At eight or nine minutes past the hour, the teacher spoke up. She had been seated around the table with the rest of us, and we didn’t know she was in our midst. She pointed out, to the 15 or so students seated around the table, that the seats at the ends of the table were being occupied by the only two male students in the class, because we had been raised to assume that we were entitled to have them.

I shot a frantic look at the guy at the other end of the table, as if to say “What have we gotten ourselves into?” For the rest of the course, I was convinced that everything I turned in started at a “C” and became either a C+ or a C-, depending on whether it made any sense or not. It was a long course, and not a particularly enjoyable one, but I remember it more clearly than any other college course I ever took.

I remember it because it made me realize the effects of gender-specific language. For someone who grew up in a less-than-progressive time (the 1980s) and a less-than-progressive place (Springfield, Illinois), the idea that calling a doctor “he” and a nurse “she” helped to perpetuate gender norms was a revelation to me.

It’s now three decades later,  and I rarely see much of this anymore. Ironically enough, it happens a lot in education, where teachers are routinely referred to as “she.” As a male who taught in the classroom many years ago, this rankled me a bit. Even though teaching is, and probably always will be, a field with many more females than males in it, I realized that sending a message that an unnamed teacher would likely be a woman isn’t good. Men can be teachers too, and the language used to describe teachers should reflect this fact.

Scientists were once overwhelmingly thought of as “he,” but the course taught us of the contributions of Barbara McClintock.  We read a biography about her, and I remember coming away with the idea that telling young girls that scientists were supposed to be men was not helpful to them, or to science itself. Even though I found the class uniquely discomforting as a male, as a person I walked away with an understanding that I didn’t have before.

I say all this because the text of the U.S. Constitution, and specifically Article II, refers to the president as “he” on several occasions. For example, Article II, Section 1 states “He shall hold his Office during the Term of four Years,” I’m sure that the Founders, as enlightened and as forward-thinking as they may have been at the time, were still a product of their 18th century upbringing, which wasn’t so dissimilar to my late 20th century upbringing. Boys got to sit at the head of the table, and girls didn’t.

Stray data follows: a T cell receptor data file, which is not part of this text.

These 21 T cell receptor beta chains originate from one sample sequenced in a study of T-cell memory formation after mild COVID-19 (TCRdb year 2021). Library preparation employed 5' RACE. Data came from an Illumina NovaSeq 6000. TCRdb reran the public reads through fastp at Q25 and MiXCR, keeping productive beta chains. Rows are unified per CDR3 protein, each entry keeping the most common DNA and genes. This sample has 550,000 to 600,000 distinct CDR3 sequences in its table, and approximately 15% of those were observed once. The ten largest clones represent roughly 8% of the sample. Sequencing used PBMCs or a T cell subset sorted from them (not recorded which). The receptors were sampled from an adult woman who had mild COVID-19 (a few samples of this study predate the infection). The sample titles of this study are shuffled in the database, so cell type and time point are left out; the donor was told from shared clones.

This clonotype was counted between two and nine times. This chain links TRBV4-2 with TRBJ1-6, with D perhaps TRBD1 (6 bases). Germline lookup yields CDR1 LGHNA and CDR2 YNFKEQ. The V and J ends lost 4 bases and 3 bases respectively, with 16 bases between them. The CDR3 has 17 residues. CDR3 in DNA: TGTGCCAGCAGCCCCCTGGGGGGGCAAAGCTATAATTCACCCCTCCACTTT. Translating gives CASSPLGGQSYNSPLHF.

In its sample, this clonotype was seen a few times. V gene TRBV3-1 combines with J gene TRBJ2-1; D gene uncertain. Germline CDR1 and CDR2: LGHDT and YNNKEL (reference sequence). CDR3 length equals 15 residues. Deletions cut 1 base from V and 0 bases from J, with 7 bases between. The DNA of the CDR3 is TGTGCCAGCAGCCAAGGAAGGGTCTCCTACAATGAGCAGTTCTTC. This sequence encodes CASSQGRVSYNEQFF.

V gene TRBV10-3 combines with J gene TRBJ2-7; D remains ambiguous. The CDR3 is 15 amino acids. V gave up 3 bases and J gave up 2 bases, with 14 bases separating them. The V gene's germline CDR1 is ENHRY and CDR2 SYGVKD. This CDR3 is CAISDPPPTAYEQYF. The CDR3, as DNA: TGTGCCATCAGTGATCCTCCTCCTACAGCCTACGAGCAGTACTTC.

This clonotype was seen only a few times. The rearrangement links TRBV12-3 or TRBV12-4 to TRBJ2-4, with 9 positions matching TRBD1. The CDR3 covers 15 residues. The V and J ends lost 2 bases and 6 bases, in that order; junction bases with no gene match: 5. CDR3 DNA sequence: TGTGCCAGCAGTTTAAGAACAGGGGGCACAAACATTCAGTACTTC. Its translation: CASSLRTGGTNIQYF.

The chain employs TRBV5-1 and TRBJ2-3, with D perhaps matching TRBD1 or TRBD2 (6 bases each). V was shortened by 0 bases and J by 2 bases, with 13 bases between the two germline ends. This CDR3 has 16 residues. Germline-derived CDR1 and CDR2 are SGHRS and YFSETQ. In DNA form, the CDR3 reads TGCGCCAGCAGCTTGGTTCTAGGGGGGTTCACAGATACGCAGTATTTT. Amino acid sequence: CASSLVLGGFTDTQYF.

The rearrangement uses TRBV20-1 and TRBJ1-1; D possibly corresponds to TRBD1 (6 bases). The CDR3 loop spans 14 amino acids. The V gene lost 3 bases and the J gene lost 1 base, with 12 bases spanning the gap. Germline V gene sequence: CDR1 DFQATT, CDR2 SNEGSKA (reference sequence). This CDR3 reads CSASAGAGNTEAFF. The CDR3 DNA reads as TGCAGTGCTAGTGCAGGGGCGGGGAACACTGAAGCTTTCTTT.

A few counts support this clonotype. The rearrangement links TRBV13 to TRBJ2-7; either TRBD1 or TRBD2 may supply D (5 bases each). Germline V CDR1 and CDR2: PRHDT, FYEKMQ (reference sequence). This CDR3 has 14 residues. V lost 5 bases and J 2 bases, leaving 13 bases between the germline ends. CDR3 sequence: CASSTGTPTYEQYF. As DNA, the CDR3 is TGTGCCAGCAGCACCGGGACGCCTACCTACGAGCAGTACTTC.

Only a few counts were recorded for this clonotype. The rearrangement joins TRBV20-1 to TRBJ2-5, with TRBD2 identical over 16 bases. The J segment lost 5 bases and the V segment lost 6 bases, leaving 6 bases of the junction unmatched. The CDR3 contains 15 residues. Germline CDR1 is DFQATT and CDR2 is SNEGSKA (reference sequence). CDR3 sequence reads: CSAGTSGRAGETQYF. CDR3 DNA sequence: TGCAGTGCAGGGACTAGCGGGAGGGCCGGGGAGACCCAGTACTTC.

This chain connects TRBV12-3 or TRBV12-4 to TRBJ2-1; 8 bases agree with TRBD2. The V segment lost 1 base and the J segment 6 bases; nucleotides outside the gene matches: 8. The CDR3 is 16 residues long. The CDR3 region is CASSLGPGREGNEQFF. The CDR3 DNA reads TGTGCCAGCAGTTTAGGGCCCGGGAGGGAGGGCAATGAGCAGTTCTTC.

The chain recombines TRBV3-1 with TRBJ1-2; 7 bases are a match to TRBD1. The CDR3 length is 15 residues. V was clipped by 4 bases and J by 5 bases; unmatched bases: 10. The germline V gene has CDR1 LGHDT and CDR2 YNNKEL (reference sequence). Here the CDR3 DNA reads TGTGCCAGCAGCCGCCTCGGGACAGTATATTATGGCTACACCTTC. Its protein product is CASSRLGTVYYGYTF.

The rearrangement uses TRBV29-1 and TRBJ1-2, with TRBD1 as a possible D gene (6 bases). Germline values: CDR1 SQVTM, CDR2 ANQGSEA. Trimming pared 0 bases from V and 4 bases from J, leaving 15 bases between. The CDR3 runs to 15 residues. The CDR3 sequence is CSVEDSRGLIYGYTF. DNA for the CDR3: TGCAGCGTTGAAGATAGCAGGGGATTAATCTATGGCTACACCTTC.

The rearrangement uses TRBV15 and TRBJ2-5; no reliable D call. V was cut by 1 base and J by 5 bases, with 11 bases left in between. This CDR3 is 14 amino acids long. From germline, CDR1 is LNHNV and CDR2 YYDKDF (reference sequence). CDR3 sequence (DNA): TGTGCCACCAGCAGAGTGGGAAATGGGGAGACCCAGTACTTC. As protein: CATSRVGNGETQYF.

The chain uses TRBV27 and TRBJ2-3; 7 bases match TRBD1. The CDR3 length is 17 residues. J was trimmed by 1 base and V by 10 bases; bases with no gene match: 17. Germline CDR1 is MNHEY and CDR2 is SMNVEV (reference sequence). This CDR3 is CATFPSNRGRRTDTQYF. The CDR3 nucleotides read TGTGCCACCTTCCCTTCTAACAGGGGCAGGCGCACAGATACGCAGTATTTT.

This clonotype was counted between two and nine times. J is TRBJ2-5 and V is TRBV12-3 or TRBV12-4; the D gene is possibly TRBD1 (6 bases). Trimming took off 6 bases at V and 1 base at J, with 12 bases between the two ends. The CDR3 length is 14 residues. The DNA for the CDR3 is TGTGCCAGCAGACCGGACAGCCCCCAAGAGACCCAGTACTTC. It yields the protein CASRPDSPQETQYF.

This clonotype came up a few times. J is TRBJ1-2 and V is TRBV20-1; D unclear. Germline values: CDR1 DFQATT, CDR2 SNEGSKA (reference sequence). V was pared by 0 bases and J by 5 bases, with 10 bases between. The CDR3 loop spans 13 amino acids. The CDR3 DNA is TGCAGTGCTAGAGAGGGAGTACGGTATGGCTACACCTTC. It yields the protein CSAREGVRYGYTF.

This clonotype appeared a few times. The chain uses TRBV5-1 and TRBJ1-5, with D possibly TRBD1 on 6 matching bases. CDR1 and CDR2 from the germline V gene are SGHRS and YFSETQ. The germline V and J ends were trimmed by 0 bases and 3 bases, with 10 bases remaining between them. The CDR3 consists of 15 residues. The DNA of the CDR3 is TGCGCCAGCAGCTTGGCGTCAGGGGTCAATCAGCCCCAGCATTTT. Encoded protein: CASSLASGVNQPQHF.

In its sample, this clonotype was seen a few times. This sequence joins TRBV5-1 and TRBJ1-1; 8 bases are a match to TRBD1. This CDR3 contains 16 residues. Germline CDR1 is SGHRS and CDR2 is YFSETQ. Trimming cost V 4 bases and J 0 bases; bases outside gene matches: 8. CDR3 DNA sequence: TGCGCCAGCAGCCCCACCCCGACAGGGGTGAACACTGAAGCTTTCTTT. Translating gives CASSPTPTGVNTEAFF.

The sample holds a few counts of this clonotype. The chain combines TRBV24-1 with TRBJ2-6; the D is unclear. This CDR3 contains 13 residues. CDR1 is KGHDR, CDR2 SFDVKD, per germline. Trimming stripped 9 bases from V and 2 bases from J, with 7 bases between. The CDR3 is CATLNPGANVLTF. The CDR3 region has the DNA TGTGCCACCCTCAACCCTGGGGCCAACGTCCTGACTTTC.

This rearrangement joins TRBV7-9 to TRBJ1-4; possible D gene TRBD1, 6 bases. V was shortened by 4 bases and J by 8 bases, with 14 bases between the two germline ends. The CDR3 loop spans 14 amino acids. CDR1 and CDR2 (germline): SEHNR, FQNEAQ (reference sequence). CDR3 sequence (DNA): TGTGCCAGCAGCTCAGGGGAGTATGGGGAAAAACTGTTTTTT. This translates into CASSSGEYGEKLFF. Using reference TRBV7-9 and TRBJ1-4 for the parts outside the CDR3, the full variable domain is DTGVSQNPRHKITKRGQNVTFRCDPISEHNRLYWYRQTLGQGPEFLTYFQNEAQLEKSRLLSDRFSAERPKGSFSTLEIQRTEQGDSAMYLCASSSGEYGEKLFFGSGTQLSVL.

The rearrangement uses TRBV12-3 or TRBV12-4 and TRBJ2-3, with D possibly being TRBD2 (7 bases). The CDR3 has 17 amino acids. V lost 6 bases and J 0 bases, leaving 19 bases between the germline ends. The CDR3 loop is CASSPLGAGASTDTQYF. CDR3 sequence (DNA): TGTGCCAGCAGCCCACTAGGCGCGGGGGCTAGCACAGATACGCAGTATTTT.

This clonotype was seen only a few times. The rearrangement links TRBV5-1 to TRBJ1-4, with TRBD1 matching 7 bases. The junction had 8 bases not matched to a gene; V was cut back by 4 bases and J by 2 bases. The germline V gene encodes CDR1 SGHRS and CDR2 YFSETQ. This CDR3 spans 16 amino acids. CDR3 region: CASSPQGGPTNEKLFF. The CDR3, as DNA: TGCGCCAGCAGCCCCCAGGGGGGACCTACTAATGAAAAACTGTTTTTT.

I’m not thrilled with Hillary Clinton as a candidate, and I toyed with the idea of not voting for anyone in this presidential election. I would never vote for Trump, nor would I vote for a third-party candidate if it helped Trump to win. But even with these misgivings, I’m very glad that Hillary Clinton is being nominated for president tonight.

Girls should see themselves as entitled to those seats at the head of the table, just as much as boys already do. And if tonight’s events, and the election that is coming up in November, helps to move that needle then I’m all for it, in the name of my two daughters, my wife, my sister, my mother, and every female classmate and colleague I’ve ever had or ever will have. New possibilities have been opened up, and we’re all better for it.

Cape memories

My wife and younger daughter are on Cape Cod this week, and it’s been quiet around the house in their absence. But I wanted to share some old pictures before they left, because time moves so fast, and one day’s little kids become another day’s adolescents/teenagers. Enjoying this process–as I’ve always tried to do–is the best we can hope for.

Saturday in the Park

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I’ve just passed my actual birthday, and I’m in between two very important dates to me. So at sunset on a beautiful day in the park nearest my home, it’s time for some reflection.

For five years, I’ve filled this blog with stories, ideas, pictures, limericks, and whatever else has come into my head at any given moment. I truly enjoy the creative outlet that this provides to me. It’s never been anything but a diversion for me, but I can’t imagine a time where I haven’t got anything I want to say.

The other anniversary, coming up in about a week’s time, is five years since I gave up drinking, once and for all. All but a very few posts on this blog have been created by me in this new and (I have to believe) better state I’ve chosen for myself.

Are the two related in some way? I’ve thought about this, but I don’t know what the answer is. I’m not chronicling my sobriety, at least not intentionally. But it’s bizarre to me that after a quarter century, I was able to just set it aside so quickly and so completely. I never needed it as much as I thought I did, apparently.

But I need to do this, instead. Flannery O’Connor once said she wrote in order to find out what she thinks, and I completely understand this. The thoughts that escape my brain and make their way onto the blog achieve a type of immortality (no pun intended). So now, for as long as the Internet and WordPress survives, the thoughts in my head will live on. The park setting, the sunset, the Shakespeare play being performed on the lawn (It’s 12th Night, for the record), my kids having snacks with their friends, the bells of the palateria in the distance, the shouts of the children at play, all of it will now live on, at least in some small manner. And the man that I am–who is inevitably going to change in the months and years that I hopefully still have left–is hereby leaving a marker for anyone who might care to find it someday.